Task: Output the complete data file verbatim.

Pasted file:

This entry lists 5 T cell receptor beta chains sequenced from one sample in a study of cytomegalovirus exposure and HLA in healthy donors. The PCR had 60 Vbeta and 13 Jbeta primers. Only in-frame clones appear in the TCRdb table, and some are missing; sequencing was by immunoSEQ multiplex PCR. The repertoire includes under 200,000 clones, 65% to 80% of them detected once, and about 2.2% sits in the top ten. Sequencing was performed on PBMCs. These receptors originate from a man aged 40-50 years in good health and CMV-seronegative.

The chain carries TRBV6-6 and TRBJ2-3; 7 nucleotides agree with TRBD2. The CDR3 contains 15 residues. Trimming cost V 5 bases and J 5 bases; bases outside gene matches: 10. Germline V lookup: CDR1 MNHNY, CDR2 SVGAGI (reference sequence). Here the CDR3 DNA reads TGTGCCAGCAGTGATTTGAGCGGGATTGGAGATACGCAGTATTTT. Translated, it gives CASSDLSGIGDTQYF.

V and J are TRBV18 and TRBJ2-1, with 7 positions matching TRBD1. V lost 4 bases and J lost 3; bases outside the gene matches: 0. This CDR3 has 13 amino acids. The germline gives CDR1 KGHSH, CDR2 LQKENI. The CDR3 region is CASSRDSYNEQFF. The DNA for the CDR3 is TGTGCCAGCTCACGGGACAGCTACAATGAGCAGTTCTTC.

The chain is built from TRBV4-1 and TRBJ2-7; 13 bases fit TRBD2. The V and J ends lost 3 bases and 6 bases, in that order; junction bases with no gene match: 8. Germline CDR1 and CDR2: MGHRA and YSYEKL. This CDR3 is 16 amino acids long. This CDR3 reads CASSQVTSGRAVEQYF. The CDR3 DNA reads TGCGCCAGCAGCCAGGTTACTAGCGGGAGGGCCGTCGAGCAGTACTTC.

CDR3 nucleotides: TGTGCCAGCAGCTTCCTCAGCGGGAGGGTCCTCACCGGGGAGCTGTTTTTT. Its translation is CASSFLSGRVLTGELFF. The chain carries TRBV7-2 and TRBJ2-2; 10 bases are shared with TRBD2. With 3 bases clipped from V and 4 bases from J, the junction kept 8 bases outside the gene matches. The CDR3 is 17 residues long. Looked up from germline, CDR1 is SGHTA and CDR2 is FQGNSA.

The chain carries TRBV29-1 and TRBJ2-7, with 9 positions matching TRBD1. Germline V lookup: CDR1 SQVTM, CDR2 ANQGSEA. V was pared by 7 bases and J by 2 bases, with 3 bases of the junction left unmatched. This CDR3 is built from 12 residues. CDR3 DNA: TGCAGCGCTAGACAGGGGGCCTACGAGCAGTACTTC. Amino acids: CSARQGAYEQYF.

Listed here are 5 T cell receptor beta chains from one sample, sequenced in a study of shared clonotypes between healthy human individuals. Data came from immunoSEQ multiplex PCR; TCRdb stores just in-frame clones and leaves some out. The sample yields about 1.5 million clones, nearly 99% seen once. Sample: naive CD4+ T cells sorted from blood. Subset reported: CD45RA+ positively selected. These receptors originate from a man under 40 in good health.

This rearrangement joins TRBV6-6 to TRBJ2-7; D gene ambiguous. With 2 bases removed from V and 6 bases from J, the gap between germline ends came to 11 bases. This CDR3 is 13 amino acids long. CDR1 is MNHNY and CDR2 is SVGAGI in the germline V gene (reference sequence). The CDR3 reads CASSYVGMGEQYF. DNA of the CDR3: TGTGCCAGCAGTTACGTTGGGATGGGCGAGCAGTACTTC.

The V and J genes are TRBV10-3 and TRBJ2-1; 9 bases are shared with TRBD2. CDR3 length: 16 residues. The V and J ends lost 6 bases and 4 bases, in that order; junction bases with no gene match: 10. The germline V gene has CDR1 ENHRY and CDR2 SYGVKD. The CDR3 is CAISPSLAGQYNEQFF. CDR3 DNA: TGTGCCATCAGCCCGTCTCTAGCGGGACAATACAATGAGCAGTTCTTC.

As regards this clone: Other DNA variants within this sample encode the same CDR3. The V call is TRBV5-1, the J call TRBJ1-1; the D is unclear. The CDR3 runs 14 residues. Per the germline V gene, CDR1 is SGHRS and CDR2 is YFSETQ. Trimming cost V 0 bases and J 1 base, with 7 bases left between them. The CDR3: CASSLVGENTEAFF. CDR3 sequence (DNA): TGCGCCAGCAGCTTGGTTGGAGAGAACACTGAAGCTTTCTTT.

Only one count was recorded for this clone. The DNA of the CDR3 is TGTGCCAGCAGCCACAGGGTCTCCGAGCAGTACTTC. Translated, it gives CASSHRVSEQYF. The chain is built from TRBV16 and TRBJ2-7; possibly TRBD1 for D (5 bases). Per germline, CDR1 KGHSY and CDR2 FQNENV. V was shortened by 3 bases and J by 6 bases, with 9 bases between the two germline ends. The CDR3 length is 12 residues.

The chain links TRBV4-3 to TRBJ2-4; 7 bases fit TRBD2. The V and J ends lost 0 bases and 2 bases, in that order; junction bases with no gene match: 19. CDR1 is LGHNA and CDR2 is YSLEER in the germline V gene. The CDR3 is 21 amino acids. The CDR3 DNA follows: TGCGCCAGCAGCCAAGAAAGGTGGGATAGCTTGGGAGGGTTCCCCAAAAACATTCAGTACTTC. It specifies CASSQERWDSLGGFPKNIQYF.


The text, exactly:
This entry lists 5 T cell receptor beta chains sequenced from one sample in a study of cytomegalovirus exposure and HLA in healthy donors. The PCR had 60 Vbeta and 13 Jbeta primers. Only in-frame clones appear in the TCRdb table, and some are missing; sequencing was by immunoSEQ multiplex PCR. The repertoire includes under 200,000 clones, 65% to 80% of them detected once, and about 2.2% sits in the top ten. Sequencing was performed on PBMCs. These receptors originate from a man aged 40-50 years in good health and CMV-seronegative.

The chain carries TRBV6-6 and TRBJ2-3; 7 nucleotides agree with TRBD2. The CDR3 contains 15 residues. Trimming cost V 5 bases and J 5 bases; bases outside gene matches: 10. Germline V lookup: CDR1 MNHNY, CDR2 SVGAGI (reference sequence). Here the CDR3 DNA reads TGTGCCAGCAGTGATTTGAGCGGGATTGGAGATACGCAGTATTTT. Translated, it gives CASSDLSGIGDTQYF.

V and J are TRBV18 and TRBJ2-1, with 7 positions matching TRBD1. V lost 4 bases and J lost 3; bases outside the gene matches: 0. This CDR3 has 13 amino acids. The germline gives CDR1 KGHSH, CDR2 LQKENI. The CDR3 region is CASSRDSYNEQFF. The DNA for the CDR3 is TGTGCCAGCTCACGGGACAGCTACAATGAGCAGTTCTTC.

The chain is built from TRBV4-1 and TRBJ2-7; 13 bases fit TRBD2. The V and J ends lost 3 bases and 6 bases, in that order; junction bases with no gene match: 8. Germline CDR1 and CDR2: MGHRA and YSYEKL. This CDR3 is 16 amino acids long. This CDR3 reads CASSQVTSGRAVEQYF. The CDR3 DNA reads TGCGCCAGCAGCCAGGTTACTAGCGGGAGGGCCGTCGAGCAGTACTTC.

CDR3 nucleotides: TGTGCCAGCAGCTTCCTCAGCGGGAGGGTCCTCACCGGGGAGCTGTTTTTT. Its translation is CASSFLSGRVLTGELFF. The chain carries TRBV7-2 and TRBJ2-2; 10 bases are shared with TRBD2. With 3 bases clipped from V and 4 bases from J, the junction kept 8 bases outside the gene matches. The CDR3 is 17 residues long. Looked up from germline, CDR1 is SGHTA and CDR2 is FQGNSA.

The chain carries TRBV29-1 and TRBJ2-7, with 9 positions matching TRBD1. Germline V lookup: CDR1 SQVTM, CDR2 ANQGSEA. V was pared by 7 bases and J by 2 bases, with 3 bases of the junction left unmatched. This CDR3 is built from 12 residues. CDR3 DNA: TGCAGCGCTAGACAGGGGGCCTACGAGCAGTACTTC. Amino acids: CSARQGAYEQYF.

Listed here are 5 T cell receptor beta chains from one sample, sequenced in a study of shared clonotypes between healthy human individuals. Data came from immunoSEQ multiplex PCR; TCRdb stores just in-frame clones and leaves some out. The sample yields about 1.5 million clones, nearly 99% seen once. Sample: naive CD4+ T cells sorted from blood. Subset reported: CD45RA+ positively selected. These receptors originate from a man under 40 in good health.

This rearrangement joins TRBV6-6 to TRBJ2-7; D gene ambiguous. With 2 bases removed from V and 6 bases from J, the gap between germline ends came to 11 bases. This CDR3 is 13 amino acids long. CDR1 is MNHNY and CDR2 is SVGAGI in the germline V gene (reference sequence). The CDR3 reads CASSYVGMGEQYF. DNA of the CDR3: TGTGCCAGCAGTTACGTTGGGATGGGCGAGCAGTACTTC.

The V and J genes are TRBV10-3 and TRBJ2-1; 9 bases are shared with TRBD2. CDR3 length: 16 residues. The V and J ends lost 6 bases and 4 bases, in that order; junction bases with no gene match: 10. The germline V gene has CDR1 ENHRY and CDR2 SYGVKD. The CDR3 is CAISPSLAGQYNEQFF. CDR3 DNA: TGTGCCATCAGCCCGTCTCTAGCGGGACAATACAATGAGCAGTTCTTC.

As regards this clone: Other DNA variants within this sample encode the same CDR3. The V call is TRBV5-1, the J call TRBJ1-1; the D is unclear. The CDR3 runs 14 residues. Per the germline V gene, CDR1 is SGHRS and CDR2 is YFSETQ. Trimming cost V 0 bases and J 1 base, with 7 bases left between them. The CDR3: CASSLVGENTEAFF. CDR3 sequence (DNA): TGCGCCAGCAGCTTGGTTGGAGAGAACACTGAAGCTTTCTTT.

Only one count was recorded for this clone. The DNA of the CDR3 is TGTGCCAGCAGCCACAGGGTCTCCGAGCAGTACTTC. Translated, it gives CASSHRVSEQYF. The chain is built from TRBV16 and TRBJ2-7; possibly TRBD1 for D (5 bases). Per germline, CDR1 KGHSY and CDR2 FQNENV. V was shortened by 3 bases and J by 6 bases, with 9 bases between the two germline ends. The CDR3 length is 12 residues.

The chain links TRBV4-3 to TRBJ2-4; 7 bases fit TRBD2. The V and J ends lost 0 bases and 2 bases, in that order; junction bases with no gene match: 19. CDR1 is LGHNA and CDR2 is YSLEER in the germline V gene. The CDR3 is 21 amino acids. The CDR3 DNA follows: TGCGCCAGCAGCCAAGAAAGGTGGGATAGCTTGGGAGGGTTCCCCAAAAACATTCAGTACTTC. It specifies CASSQERWDSLGGFPKNIQYF.